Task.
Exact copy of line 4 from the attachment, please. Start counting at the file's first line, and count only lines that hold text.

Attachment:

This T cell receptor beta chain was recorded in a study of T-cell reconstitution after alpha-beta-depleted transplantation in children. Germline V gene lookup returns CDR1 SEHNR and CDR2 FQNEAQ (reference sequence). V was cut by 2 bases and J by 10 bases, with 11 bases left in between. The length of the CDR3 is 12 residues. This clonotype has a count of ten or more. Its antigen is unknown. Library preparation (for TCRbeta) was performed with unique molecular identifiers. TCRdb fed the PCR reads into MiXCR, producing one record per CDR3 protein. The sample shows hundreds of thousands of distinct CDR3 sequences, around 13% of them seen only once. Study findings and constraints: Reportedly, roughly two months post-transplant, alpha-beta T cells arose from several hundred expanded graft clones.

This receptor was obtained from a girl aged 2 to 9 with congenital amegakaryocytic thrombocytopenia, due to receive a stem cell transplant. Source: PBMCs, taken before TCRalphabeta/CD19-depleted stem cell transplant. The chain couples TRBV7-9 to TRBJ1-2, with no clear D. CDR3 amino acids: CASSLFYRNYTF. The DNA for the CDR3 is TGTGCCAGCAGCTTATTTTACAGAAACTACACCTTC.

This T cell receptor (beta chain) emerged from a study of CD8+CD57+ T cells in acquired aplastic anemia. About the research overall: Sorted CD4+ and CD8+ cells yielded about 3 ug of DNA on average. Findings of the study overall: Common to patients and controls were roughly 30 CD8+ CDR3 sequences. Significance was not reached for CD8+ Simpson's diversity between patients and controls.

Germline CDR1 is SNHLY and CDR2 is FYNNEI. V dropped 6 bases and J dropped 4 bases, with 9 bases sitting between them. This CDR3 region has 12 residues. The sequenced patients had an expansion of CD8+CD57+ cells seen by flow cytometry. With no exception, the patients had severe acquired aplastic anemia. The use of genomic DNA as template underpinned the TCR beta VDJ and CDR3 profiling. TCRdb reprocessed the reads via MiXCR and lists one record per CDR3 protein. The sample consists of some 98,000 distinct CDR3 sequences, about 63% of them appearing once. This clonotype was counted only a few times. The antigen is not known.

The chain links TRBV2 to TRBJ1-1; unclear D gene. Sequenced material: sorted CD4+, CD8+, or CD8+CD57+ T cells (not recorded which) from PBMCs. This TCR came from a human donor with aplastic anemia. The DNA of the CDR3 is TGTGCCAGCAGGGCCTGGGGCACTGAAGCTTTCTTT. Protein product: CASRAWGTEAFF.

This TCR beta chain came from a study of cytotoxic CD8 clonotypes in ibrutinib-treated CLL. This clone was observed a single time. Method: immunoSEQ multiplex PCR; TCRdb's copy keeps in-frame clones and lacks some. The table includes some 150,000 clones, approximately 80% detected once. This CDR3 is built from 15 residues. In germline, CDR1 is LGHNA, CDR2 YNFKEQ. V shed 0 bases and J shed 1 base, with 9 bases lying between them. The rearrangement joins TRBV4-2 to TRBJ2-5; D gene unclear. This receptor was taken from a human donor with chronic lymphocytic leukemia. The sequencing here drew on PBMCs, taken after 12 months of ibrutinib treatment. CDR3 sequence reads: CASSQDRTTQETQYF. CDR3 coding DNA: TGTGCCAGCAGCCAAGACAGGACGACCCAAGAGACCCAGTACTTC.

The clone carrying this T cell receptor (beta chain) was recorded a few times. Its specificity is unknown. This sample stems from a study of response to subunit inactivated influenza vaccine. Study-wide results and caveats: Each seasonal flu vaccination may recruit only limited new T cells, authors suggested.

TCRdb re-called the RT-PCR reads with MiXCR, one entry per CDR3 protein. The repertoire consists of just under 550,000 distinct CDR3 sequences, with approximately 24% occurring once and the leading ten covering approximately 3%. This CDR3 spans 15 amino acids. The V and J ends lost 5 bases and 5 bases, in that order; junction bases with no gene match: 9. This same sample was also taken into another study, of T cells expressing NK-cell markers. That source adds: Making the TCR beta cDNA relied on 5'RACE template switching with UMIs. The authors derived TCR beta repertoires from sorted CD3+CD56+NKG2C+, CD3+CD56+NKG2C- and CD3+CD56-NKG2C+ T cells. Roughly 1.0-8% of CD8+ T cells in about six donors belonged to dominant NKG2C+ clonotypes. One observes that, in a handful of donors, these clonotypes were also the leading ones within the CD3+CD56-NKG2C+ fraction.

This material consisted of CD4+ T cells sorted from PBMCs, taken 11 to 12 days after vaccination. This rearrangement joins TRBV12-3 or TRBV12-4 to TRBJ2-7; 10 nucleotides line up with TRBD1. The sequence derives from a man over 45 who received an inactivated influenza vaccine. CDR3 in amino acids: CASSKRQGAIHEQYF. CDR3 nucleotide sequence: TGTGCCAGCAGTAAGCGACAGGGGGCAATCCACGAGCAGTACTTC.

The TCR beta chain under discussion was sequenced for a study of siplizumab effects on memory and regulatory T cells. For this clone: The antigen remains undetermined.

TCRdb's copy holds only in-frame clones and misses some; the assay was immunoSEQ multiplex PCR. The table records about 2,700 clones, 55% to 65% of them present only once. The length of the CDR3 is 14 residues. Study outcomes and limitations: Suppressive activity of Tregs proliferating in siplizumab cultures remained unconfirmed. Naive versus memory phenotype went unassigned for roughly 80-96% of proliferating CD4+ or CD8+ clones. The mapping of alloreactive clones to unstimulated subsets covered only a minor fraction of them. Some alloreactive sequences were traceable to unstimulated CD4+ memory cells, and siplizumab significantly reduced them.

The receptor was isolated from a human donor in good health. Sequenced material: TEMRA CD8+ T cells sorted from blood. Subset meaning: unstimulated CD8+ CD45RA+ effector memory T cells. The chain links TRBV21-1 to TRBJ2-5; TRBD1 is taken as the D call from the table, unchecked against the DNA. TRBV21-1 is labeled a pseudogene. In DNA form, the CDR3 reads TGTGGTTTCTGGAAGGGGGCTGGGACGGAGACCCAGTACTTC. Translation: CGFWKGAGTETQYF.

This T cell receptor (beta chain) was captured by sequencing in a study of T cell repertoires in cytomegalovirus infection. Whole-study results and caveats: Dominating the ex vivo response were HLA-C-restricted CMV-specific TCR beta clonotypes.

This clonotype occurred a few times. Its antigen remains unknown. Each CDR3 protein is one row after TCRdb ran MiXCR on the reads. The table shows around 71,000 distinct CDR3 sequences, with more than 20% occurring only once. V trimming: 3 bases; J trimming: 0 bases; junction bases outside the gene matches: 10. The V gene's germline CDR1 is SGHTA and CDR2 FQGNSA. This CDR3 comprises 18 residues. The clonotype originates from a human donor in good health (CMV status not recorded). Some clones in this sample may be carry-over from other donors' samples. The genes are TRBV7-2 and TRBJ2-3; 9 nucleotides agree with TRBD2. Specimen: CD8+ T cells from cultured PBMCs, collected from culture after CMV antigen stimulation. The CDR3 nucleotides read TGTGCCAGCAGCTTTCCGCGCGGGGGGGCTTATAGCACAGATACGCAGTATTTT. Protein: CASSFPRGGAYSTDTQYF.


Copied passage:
Germline CDR1 is SNHLY and CDR2 is FYNNEI. V dropped 6 bases and J dropped 4 bases, with 9 bases sitting between them. This CDR3 region has 12 residues. The sequenced patients had an expansion of CD8+CD57+ cells seen by flow cytometry. With no exception, the patients had severe acquired aplastic anemia. The use of genomic DNA as template underpinned the TCR beta VDJ and CDR3 profiling. TCRdb reprocessed the reads via MiXCR and lists one record per CDR3 protein. The sample consists of some 98,000 distinct CDR3 sequences, about 63% of them appearing once. This clonotype was counted only a few times. The antigen is not known.